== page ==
Not true, people!! Having been the rejector quite often, I can tell you from honest experience, it's not true! Let's consider some possible scenarios.
Galleries. First, you have to understand how galleries work. Every single gallery out there has a well-defined group of people--called their target market--who they have nurtured as their customer base. The gallery director knows what those customers want and how much they'll pay for it. He or she is looking for artists whose work will appeal to that target market and bring them into the gallery and inspire them to buy. So among the many possible reasons a gallery director might reject an artist is because a) the artist's work is too different from what is in the gallery and won't appeal to the pre-defined target market (and widening the range of offerings will require too much of an investment of time and money to attract a broader audience), b) the artist's work is too similar to another artist already selling well in the gallery, c) the artist's work is at the wrong price level (either too high or too low) for the target market, or d) the gallery is representing the maximum number of artists they can comfortably handle. Notice how none of these reasons have anything to do with the quality of the artist's work.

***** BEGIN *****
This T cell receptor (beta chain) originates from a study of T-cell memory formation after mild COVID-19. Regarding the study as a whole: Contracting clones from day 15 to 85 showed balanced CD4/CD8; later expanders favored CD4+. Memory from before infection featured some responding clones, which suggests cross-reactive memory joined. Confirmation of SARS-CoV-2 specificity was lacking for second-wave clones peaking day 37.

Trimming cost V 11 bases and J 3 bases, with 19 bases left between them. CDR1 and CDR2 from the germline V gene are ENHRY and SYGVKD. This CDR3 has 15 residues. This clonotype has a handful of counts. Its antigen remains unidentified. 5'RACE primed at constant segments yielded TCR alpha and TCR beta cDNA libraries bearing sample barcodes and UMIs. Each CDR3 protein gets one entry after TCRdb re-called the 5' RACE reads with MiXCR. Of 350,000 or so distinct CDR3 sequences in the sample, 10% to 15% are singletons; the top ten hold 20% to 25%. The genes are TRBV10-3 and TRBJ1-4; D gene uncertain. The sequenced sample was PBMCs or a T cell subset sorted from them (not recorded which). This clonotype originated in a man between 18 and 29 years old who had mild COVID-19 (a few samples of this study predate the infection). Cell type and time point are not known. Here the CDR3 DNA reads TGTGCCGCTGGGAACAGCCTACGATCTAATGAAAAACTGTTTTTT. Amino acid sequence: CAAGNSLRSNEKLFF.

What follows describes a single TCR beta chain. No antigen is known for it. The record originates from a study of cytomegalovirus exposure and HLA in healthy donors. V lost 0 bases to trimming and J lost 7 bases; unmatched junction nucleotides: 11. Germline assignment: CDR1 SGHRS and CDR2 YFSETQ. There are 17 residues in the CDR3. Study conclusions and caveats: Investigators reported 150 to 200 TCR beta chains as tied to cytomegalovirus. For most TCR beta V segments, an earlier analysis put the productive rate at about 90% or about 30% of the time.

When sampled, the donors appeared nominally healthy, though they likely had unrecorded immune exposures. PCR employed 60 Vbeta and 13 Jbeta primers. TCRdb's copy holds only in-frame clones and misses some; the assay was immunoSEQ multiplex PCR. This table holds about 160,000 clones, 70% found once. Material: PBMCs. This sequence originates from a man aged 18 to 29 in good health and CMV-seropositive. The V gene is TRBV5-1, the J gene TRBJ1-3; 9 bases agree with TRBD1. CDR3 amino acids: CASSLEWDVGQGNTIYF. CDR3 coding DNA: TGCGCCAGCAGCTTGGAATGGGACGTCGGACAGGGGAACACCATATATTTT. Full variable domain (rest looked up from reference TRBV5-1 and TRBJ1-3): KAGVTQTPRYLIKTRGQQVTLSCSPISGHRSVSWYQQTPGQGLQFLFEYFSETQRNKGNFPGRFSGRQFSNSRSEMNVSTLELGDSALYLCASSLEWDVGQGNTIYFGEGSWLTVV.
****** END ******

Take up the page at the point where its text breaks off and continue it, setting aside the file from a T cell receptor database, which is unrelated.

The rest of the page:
Competitions. When a juror selects entries for a competition, he or she is usually curating a show, which means choosing a collective body of work that will look good together. So once the juror has picked out all the best pieces, he or she then has to look at them as a whole. There might be too many landscapes or too many figurative pieces, so good pieces are rejected to strike a better balance. Ditto for styles. Or maybe a really good piece just doesn't fit well with the rest. Or maybe there was a theme for the show, and a really good piece doesn't fit the theme. Notice how none of these reasons have anything to do with the quality of the artist's work.
Magazines and other press coverage. An art magazine editor goes through the exact same curatorial process when selecting artists to feature in future issues, with the extra consideration of what has recently been featured. An editor wants to offer variety, not near repeats. And of course, a major reason editors and producers of all types will reject a proposal is that the artist didn't offer a compelling "hook" or angle for the text part of the article. Notice how none of these reasons have anything to do with the quality of the artist's work.
My friends, in our fast-paced universe, no one is going to take the time to write a personalized note explaining why they rejected you from something. So you'll rarely--if ever--know why you've been rejected. But with so many possibilities, why assume it means your work is bad? Have faith in yourself, keep striving to be the best you can be, and always put your best work out there.